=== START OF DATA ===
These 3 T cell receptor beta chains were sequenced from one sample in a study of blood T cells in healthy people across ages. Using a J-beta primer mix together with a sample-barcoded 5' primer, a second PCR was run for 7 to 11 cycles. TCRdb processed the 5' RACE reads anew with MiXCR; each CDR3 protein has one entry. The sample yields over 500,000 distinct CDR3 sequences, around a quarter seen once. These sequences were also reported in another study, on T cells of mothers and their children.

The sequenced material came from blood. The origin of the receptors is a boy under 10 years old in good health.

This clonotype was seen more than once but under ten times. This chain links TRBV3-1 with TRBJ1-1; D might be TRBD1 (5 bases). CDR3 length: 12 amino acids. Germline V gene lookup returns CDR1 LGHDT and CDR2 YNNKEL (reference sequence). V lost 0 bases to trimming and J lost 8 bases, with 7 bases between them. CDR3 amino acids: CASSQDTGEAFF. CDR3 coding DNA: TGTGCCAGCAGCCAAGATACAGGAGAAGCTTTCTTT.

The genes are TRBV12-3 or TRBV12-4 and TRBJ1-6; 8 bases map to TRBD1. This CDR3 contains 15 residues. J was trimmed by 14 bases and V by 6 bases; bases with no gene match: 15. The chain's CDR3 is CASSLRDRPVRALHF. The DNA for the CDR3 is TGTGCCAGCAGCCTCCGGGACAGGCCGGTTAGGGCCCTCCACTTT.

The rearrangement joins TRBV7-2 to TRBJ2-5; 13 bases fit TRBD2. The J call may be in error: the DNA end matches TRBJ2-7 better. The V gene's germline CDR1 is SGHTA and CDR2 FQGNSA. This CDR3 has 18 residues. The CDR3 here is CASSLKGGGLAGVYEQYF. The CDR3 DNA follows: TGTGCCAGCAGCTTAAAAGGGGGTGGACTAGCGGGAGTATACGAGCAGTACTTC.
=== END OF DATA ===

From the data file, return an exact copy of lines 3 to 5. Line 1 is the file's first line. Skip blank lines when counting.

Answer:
This clonotype was seen more than once but under ten times. This chain links TRBV3-1 with TRBJ1-1; D might be TRBD1 (5 bases). CDR3 length: 12 amino acids. Germline V gene lookup returns CDR1 LGHDT and CDR2 YNNKEL (reference sequence). V lost 0 bases to trimming and J lost 8 bases, with 7 bases between them. CDR3 amino acids: CASSQDTGEAFF. CDR3 coding DNA: TGTGCCAGCAGCCAAGATACAGGAGAAGCTTTCTTT.

The genes are TRBV12-3 or TRBV12-4 and TRBJ1-6; 8 bases map to TRBD1. This CDR3 contains 15 residues. J was trimmed by 14 bases and V by 6 bases; bases with no gene match: 15. The chain's CDR3 is CASSLRDRPVRALHF. The DNA for the CDR3 is TGTGCCAGCAGCCTCCGGGACAGGCCGGTTAGGGCCCTCCACTTT.

The rearrangement joins TRBV7-2 to TRBJ2-5; 13 bases fit TRBD2. The J call may be in error: the DNA end matches TRBJ2-7 better. The V gene's germline CDR1 is SGHTA and CDR2 FQGNSA. This CDR3 has 18 residues. The CDR3 here is CASSLKGGGLAGVYEQYF. The CDR3 DNA follows: TGTGCCAGCAGCTTAAAAGGGGGTGGACTAGCGGGAGTATACGAGCAGTACTTC.